When finally sorted this out, the main question was if the Westergasfabriek is really a good location for creating a living lab, since it does not really represent all facets/groups of society.
Instead of being a brainstorm on what kind of mobile applications were suited for such a place, the time was (equally interesting) used to define condition for a living lab and some of the qualities Amsterdam has to offer besides being a ‘creative city’.
Concluding, (since it was only a one-hour meeting) it could be said that, in order to create a living lab in Amsterdam, all actors, from small to big, have to think out their unique qualities on a global scale; think about regional qualities and place them into a global market.
Piet’s Workshop: The Westergasfabriek as a Living Lab for Media, Society and Social issues.
Co-ordinated by Tarik Yousif, moderator, presenter and column writer.
The hour-long workshop started of with a short introduction round, I found out I was the only student in this group. There was one technician, an innovative music festival organizer, a journalist and the rest consisted of a mixture of non commercial mostly government workers. After the introduction it did not became clear to me why such a diverse group of people was selected for this workshop; what was the common factor that brought everybody to this program?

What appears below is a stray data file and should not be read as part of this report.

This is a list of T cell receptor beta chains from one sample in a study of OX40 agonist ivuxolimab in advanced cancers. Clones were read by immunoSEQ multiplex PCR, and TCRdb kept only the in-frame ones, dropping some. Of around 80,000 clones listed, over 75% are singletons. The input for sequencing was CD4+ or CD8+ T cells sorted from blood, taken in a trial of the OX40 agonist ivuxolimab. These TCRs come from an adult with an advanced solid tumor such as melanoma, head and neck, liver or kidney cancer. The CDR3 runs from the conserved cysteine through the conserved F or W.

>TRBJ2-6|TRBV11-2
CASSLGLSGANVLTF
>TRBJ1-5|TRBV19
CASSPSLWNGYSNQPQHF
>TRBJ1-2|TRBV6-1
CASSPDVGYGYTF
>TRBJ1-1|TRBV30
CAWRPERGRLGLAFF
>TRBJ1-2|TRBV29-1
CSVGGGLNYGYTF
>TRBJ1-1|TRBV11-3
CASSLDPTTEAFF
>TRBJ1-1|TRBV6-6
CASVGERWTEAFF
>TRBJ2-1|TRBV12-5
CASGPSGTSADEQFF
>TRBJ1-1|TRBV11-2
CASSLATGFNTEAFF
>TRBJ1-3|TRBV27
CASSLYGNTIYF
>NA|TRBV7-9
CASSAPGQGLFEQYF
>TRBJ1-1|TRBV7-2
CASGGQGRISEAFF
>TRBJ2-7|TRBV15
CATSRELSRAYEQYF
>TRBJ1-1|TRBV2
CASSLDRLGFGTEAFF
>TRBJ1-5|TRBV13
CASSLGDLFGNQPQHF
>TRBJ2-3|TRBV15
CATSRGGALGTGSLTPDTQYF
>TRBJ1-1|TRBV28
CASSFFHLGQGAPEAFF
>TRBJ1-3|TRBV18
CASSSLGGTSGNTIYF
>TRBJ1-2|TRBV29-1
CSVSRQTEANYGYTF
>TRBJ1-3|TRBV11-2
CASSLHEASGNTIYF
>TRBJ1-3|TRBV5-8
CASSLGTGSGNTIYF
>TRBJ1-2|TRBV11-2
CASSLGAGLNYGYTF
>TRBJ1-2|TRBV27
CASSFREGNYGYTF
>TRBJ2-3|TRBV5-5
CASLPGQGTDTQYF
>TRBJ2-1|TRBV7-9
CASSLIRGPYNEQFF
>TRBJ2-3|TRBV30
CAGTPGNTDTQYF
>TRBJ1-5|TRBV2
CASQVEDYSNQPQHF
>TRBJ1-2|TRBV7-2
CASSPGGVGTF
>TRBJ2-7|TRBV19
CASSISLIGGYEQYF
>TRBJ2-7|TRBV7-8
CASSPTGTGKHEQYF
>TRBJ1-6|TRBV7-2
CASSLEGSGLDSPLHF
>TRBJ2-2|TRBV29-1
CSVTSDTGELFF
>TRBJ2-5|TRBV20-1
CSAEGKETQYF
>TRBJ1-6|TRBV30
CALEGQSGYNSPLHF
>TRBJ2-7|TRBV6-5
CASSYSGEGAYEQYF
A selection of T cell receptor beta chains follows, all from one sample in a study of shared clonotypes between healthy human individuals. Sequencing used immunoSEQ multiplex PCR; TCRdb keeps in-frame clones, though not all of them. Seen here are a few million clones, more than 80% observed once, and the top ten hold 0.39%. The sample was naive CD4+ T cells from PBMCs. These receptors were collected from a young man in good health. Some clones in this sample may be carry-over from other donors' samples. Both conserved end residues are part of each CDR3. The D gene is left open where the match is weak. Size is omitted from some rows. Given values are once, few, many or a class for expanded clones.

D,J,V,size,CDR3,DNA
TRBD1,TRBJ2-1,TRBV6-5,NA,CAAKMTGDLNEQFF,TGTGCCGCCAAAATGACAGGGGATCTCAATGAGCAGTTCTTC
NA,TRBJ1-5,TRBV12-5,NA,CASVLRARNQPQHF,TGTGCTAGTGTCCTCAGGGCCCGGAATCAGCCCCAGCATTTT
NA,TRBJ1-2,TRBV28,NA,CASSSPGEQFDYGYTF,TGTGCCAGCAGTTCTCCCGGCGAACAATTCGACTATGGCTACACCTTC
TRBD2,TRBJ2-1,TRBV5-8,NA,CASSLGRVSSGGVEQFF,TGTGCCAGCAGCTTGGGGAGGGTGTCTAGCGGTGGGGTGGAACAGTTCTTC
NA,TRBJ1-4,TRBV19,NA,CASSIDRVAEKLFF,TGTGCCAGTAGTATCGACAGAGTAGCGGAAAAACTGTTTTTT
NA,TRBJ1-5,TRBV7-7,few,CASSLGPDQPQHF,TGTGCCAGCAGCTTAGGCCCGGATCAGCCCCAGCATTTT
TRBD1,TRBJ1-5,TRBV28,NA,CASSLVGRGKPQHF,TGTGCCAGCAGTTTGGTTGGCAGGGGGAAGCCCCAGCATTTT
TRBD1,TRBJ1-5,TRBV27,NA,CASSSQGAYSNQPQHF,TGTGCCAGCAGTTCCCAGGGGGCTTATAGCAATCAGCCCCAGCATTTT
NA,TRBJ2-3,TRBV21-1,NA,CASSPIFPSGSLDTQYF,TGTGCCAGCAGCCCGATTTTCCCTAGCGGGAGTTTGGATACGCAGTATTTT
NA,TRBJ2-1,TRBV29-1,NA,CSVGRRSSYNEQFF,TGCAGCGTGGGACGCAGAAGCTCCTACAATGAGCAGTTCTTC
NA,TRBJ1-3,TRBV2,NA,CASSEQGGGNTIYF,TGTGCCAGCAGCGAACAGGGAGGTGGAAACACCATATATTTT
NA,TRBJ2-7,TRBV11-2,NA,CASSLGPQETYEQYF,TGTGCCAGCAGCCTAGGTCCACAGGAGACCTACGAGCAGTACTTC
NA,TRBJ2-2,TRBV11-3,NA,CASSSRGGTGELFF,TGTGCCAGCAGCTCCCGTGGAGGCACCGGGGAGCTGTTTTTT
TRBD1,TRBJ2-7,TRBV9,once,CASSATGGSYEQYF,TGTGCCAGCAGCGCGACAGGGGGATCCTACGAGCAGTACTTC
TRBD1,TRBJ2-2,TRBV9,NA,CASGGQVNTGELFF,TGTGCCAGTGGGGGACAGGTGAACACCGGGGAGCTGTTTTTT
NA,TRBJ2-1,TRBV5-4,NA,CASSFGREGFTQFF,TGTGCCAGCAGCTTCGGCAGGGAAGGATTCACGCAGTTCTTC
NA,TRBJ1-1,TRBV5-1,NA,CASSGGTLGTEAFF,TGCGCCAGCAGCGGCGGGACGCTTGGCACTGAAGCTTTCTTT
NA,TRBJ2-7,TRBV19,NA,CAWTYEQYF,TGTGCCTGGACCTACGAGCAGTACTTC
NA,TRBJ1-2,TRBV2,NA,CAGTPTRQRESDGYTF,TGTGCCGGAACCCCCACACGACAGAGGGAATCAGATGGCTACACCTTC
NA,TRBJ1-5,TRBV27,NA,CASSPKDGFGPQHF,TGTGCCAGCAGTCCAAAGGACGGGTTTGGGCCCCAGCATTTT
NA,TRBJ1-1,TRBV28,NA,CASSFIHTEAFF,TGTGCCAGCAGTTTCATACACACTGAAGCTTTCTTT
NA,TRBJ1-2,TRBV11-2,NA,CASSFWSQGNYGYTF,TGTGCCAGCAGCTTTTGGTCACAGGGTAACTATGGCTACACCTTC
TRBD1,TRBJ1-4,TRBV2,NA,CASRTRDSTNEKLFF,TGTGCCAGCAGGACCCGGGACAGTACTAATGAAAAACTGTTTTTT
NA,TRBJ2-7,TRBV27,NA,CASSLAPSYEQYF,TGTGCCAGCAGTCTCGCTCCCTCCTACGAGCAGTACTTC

This turned out to be determining the content of the whole workshop. People had interpreted the term Living Lab in their own way what resulted in a very abstract and sometimes even broad discussions about for instance society in general and issues with immigrant youth. Of course these subjects are all very important but not relevant in this context since these workshops where initiated with a specific goal in mind; shaping the Westergasfabriek in a Living Lab and not discussing it endlessly without any good helpful specific and concrete ideas.
Since an hour was really too short for discussing a Living Lab to its full extent, the general conclusions of the discussion were very different for all participants.
Some concluded that for the creation of a Living Lab in the Westergasfabriek a shift in mindset is essential and this takes a long time to achieve, especially among minorities. Others concluded that the Westergasfabriek should start to attract more money by attracting more commercial institutions and has to try to co-operate with other parts of the city in order to prevent competing within Amsterdam. My own conclusion is a combination of the two; the whole idea of a Living Lab should first be made more concrete, it has to grow in peoples minds, before it can be developed by approaching and co-operating with both academics, companies, artists and students and really developing an innovative creative area.